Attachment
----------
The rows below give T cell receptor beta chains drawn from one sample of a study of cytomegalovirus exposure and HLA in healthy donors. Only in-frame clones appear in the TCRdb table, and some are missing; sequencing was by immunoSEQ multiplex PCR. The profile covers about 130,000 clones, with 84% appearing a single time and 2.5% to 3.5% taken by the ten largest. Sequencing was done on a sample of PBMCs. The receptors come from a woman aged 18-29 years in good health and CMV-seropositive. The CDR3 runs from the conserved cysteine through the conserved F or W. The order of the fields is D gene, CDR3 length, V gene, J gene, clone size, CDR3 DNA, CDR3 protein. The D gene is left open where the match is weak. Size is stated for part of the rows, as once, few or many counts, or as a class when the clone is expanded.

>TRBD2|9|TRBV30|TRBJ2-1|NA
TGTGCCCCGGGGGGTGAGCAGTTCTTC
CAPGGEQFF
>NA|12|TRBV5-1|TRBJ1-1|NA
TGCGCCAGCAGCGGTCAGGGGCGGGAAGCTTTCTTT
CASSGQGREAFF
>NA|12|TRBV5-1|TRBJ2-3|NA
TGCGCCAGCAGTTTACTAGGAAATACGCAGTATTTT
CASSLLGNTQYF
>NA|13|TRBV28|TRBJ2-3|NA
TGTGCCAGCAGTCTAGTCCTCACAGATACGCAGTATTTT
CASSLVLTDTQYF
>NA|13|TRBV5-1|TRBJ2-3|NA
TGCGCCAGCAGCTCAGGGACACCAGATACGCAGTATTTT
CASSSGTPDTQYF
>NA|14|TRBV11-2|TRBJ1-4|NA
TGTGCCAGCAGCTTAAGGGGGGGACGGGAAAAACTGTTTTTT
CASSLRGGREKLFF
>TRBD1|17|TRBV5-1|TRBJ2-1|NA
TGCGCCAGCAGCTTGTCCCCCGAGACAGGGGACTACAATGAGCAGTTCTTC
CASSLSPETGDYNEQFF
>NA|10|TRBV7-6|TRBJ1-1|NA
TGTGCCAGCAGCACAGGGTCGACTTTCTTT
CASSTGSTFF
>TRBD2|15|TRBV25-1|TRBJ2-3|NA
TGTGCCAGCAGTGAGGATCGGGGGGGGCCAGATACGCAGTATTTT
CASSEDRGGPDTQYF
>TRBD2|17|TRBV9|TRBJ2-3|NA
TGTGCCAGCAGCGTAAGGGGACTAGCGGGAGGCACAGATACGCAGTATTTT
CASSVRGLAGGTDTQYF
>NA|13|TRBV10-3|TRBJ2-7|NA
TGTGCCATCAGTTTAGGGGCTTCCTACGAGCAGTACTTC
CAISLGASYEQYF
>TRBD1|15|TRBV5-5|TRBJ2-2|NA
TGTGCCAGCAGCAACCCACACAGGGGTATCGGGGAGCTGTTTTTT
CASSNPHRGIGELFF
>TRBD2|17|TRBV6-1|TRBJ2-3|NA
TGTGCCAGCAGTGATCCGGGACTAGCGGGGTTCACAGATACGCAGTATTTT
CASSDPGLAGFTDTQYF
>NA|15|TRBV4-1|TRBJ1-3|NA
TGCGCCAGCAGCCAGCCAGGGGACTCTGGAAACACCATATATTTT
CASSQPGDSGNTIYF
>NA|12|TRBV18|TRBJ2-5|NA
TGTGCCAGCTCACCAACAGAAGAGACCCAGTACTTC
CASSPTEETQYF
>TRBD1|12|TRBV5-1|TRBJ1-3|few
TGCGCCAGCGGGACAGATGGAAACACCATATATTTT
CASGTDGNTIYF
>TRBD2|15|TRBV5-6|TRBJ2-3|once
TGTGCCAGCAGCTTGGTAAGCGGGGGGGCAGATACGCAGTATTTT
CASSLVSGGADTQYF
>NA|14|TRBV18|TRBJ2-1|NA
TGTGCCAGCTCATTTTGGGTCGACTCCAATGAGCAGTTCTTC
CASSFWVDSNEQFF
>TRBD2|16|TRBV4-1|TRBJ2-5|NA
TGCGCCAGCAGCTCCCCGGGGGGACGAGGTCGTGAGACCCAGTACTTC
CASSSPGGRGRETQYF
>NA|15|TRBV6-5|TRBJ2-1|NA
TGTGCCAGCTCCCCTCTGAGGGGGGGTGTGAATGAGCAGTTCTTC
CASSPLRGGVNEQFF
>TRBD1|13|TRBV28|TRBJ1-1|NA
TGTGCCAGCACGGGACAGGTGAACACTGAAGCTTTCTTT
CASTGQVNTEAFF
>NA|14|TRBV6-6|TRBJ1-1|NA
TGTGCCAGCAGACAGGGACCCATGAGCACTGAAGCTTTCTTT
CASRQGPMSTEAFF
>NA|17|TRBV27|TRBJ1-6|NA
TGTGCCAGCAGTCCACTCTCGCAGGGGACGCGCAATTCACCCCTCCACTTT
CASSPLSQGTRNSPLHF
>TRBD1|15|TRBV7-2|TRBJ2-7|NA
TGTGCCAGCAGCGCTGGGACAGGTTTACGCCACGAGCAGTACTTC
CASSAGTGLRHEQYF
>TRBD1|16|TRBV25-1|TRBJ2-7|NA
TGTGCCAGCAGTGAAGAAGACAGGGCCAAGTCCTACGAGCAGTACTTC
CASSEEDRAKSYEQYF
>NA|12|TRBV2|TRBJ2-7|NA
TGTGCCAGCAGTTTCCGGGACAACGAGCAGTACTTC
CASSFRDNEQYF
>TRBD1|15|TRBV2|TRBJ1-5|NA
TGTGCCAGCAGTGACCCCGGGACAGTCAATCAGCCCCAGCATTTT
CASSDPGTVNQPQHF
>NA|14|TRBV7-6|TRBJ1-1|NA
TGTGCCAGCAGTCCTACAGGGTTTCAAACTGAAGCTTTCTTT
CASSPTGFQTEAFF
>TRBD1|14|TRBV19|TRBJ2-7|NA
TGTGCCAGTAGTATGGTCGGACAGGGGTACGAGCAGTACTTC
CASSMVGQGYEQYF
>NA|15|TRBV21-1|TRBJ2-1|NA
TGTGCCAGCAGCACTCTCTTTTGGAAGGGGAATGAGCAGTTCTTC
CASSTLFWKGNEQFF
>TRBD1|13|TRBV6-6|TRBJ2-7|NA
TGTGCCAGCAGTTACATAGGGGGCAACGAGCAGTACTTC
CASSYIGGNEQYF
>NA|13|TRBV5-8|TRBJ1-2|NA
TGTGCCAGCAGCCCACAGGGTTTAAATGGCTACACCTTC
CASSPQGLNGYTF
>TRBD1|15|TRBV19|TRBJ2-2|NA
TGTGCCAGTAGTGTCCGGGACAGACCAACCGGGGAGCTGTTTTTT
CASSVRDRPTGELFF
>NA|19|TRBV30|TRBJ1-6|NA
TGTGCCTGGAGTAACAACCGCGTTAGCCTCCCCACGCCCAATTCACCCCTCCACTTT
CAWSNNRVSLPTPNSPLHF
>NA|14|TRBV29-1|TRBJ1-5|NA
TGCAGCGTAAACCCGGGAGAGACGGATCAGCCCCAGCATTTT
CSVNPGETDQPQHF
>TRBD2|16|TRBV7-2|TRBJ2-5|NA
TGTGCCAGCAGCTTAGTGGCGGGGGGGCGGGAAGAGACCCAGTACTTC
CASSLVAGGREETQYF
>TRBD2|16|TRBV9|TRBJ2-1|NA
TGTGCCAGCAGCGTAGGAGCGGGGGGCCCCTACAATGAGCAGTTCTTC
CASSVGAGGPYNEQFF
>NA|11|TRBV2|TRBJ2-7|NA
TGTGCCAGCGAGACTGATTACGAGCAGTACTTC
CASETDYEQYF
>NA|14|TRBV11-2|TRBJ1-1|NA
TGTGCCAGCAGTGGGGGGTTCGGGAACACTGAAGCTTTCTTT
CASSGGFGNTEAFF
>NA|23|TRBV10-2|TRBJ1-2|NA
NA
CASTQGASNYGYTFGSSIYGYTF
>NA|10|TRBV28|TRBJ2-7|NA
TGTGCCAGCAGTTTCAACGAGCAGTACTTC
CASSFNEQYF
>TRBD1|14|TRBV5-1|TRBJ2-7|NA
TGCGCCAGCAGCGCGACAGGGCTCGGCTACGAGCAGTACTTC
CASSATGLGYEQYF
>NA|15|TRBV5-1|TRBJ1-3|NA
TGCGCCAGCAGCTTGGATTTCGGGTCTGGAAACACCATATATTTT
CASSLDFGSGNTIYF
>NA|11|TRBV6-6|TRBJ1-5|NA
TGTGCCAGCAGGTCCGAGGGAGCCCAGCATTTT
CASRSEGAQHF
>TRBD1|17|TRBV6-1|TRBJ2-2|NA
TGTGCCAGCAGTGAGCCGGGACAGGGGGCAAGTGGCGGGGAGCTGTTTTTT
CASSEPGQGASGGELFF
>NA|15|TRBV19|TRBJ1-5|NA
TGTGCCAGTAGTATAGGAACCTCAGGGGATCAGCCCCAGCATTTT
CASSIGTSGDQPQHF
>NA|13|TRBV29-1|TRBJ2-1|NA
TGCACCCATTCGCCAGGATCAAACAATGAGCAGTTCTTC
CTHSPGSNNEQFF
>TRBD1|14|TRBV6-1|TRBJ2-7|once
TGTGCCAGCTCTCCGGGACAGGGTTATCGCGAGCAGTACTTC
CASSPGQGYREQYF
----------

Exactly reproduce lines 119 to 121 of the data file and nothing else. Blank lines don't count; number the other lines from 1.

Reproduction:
>NA|23|TRBV10-2|TRBJ1-2|NA
NA
CASTQGASNYGYTFGSSIYGYTF